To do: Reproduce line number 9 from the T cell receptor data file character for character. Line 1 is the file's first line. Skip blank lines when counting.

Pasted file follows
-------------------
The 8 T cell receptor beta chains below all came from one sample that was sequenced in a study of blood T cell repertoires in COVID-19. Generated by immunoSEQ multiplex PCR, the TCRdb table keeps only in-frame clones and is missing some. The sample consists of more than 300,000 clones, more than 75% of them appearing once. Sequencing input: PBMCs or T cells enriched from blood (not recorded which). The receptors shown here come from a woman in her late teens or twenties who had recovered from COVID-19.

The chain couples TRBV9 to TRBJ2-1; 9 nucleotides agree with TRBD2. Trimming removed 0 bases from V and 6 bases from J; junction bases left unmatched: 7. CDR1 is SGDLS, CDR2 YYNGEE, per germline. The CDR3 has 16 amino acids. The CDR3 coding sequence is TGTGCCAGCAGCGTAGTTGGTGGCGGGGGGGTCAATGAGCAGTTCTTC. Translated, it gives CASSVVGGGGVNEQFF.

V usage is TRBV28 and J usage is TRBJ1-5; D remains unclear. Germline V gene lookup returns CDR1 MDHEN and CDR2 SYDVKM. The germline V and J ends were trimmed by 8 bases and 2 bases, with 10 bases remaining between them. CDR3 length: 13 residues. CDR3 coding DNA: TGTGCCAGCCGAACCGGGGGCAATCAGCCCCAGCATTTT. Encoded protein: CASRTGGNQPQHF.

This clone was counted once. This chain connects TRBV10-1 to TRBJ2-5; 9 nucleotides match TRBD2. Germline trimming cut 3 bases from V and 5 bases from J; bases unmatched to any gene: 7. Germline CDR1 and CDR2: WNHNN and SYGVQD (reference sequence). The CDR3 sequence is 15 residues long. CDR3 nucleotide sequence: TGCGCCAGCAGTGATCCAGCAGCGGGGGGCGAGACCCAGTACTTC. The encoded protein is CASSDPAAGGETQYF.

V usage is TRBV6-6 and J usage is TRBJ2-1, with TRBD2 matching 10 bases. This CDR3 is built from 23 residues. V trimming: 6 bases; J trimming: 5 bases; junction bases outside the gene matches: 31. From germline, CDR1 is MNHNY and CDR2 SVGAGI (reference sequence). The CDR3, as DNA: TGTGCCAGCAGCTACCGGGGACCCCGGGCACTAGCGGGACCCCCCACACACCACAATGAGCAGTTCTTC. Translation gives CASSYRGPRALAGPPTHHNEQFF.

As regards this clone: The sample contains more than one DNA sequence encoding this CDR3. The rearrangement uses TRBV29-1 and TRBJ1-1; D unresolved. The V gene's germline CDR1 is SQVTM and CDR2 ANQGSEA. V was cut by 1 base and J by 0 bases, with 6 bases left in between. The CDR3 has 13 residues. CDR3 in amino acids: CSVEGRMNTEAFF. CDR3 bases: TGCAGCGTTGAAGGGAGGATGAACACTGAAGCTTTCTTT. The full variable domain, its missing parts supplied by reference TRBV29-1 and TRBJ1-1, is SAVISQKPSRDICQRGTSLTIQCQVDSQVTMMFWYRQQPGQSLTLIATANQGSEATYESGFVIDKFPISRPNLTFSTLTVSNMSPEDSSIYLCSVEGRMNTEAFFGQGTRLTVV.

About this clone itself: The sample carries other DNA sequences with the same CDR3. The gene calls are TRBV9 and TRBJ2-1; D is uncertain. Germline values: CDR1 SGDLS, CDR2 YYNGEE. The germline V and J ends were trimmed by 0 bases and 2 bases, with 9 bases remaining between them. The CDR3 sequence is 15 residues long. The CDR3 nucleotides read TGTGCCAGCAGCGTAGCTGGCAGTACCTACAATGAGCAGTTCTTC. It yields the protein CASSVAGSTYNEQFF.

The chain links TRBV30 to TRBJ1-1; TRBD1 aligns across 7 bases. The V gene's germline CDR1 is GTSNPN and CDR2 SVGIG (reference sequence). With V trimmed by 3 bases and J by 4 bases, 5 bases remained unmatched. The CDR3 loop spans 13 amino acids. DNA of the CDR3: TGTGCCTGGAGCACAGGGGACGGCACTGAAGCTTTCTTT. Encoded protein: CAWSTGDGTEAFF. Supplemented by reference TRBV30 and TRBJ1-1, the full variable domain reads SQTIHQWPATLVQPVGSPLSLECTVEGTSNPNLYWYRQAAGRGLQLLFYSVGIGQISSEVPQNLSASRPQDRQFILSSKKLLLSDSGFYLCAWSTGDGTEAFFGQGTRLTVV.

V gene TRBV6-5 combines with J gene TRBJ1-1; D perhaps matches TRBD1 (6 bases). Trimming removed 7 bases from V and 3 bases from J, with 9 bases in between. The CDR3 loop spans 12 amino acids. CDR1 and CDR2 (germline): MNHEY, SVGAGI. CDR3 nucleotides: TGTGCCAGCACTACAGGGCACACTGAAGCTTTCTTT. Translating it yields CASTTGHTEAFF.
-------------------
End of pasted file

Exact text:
V gene TRBV6-5 combines with J gene TRBJ1-1; D perhaps matches TRBD1 (6 bases). Trimming removed 7 bases from V and 3 bases from J, with 9 bases in between. The CDR3 loop spans 12 amino acids. CDR1 and CDR2 (germline): MNHEY, SVGAGI. CDR3 nucleotides: TGTGCCAGCACTACAGGGCACACTGAAGCTTTCTTT. Translating it yields CASTTGHTEAFF.